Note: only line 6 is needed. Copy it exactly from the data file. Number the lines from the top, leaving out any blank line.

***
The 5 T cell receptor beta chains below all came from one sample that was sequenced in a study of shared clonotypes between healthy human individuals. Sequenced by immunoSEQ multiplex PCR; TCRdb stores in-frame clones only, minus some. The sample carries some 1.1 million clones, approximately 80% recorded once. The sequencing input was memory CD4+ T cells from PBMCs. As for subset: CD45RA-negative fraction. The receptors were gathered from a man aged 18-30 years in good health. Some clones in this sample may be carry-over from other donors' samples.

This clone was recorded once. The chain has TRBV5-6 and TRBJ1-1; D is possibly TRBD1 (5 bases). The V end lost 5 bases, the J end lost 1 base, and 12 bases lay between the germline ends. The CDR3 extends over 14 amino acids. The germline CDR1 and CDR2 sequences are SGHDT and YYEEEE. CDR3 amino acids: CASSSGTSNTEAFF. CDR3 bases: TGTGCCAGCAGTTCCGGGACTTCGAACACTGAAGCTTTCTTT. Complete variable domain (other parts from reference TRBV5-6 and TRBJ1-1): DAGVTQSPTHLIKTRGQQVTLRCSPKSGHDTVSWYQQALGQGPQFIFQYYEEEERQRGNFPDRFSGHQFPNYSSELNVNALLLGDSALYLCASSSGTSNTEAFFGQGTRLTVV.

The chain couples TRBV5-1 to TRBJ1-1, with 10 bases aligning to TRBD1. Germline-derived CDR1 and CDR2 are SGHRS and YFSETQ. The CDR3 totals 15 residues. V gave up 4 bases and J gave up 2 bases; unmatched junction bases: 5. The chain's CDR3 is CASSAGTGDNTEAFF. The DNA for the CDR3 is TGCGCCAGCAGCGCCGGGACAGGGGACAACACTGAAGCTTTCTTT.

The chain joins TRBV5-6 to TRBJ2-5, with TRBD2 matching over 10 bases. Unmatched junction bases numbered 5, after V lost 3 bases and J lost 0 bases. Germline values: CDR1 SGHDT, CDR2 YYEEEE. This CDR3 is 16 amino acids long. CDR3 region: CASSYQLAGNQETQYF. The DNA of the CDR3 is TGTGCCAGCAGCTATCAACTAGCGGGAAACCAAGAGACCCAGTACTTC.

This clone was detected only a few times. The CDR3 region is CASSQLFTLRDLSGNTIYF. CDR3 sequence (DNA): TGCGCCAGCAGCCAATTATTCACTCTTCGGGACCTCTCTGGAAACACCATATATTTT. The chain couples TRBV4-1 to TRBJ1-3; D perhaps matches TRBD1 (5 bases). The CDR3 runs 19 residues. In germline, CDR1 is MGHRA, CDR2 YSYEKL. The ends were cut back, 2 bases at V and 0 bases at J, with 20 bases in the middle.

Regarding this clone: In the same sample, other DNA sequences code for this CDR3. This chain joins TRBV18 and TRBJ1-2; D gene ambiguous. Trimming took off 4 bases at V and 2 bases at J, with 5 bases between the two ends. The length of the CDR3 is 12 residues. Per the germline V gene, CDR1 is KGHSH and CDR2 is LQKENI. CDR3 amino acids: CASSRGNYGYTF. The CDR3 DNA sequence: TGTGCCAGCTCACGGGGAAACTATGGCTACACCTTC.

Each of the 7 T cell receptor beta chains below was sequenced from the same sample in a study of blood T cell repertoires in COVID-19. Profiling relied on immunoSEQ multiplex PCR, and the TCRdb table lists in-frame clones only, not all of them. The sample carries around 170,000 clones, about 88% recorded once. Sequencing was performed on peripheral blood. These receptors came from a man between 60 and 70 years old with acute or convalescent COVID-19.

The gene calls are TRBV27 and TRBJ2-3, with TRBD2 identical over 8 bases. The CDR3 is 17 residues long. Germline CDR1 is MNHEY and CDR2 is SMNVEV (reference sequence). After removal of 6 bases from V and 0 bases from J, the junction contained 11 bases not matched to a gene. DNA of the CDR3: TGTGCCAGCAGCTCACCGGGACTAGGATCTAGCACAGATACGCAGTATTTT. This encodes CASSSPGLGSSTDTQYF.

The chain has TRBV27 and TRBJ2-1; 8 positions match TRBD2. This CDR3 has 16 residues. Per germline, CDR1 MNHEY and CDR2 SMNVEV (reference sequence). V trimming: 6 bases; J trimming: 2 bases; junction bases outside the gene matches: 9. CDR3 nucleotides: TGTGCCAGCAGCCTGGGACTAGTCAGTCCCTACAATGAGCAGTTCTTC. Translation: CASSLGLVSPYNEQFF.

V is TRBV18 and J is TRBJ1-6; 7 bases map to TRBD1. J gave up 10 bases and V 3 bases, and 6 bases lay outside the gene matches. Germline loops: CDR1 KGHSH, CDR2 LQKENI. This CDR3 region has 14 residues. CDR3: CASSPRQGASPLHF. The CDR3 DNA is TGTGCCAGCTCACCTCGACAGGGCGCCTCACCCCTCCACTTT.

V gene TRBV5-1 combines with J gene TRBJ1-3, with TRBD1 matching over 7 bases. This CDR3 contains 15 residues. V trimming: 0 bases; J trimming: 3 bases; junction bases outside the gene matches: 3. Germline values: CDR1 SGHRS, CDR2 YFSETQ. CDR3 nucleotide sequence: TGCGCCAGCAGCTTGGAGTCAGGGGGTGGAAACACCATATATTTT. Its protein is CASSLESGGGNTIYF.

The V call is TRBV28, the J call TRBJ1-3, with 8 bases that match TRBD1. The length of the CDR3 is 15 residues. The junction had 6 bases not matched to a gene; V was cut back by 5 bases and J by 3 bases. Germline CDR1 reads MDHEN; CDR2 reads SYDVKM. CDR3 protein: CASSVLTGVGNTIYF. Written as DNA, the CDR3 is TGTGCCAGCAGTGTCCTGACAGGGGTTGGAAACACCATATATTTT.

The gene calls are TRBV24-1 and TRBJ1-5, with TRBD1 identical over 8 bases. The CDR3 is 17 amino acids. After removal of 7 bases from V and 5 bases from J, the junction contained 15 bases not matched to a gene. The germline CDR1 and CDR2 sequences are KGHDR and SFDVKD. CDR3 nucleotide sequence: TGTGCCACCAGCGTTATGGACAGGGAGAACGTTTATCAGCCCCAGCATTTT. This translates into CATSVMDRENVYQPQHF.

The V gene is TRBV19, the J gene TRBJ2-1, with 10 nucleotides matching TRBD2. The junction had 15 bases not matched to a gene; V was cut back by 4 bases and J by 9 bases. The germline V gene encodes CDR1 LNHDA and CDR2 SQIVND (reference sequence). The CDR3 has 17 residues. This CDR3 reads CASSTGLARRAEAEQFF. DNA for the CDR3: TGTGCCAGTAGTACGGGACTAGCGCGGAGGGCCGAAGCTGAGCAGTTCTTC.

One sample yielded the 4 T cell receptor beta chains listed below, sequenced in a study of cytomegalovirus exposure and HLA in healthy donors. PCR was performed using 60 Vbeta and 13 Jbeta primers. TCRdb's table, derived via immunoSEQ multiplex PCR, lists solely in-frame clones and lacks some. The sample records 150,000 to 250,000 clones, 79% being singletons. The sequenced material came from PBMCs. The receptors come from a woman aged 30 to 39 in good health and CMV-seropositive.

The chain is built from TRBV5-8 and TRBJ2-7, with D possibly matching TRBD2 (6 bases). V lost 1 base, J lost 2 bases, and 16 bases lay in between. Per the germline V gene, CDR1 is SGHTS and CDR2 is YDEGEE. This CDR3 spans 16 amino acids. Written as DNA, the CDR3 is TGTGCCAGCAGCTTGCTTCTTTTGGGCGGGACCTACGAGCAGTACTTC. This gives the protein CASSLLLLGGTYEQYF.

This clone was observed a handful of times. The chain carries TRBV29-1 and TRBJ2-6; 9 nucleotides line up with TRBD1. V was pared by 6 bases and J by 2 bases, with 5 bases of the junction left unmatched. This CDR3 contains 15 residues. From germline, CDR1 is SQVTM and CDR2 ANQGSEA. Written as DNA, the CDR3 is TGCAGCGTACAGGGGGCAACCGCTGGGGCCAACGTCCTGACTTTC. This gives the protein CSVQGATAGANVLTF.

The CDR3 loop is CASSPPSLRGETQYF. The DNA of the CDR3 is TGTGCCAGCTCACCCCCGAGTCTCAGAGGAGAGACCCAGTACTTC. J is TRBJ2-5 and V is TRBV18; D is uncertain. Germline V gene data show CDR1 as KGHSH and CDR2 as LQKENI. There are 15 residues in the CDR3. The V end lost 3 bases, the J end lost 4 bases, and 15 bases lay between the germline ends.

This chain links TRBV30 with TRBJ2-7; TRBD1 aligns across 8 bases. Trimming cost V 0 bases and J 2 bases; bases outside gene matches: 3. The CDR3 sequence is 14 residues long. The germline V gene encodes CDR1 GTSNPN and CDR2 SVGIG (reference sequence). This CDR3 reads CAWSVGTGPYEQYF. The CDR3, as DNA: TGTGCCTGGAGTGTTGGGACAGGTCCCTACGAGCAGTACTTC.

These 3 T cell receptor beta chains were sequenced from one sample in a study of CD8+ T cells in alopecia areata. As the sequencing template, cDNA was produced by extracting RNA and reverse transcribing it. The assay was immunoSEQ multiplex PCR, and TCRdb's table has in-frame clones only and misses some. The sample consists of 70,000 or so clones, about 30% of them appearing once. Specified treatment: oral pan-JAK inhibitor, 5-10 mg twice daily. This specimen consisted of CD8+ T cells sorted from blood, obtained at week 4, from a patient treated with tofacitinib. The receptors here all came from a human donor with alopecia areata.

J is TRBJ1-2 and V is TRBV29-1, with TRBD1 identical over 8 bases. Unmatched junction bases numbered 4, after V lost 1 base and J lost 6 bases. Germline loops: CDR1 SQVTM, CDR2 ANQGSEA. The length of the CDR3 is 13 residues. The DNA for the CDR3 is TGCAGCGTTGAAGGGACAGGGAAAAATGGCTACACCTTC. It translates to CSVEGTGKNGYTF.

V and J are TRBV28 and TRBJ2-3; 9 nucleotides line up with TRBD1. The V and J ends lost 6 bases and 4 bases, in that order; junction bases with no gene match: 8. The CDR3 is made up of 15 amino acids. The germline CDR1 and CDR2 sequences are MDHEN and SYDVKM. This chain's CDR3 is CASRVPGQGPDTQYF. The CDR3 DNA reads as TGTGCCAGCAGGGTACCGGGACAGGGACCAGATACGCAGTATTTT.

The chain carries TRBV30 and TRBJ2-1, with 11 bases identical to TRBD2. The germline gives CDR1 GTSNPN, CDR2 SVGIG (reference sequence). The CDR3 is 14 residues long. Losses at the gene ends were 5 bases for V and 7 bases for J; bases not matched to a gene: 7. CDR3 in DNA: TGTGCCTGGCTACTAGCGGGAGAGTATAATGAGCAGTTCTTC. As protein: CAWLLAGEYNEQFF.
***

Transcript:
Regarding this clone: In the same sample, other DNA sequences code for this CDR3. This chain joins TRBV18 and TRBJ1-2; D gene ambiguous. Trimming took off 4 bases at V and 2 bases at J, with 5 bases between the two ends. The length of the CDR3 is 12 residues. Per the germline V gene, CDR1 is KGHSH and CDR2 is LQKENI. CDR3 amino acids: CASSRGNYGYTF. The CDR3 DNA sequence: TGTGCCAGCTCACGGGGAAACTATGGCTACACCTTC.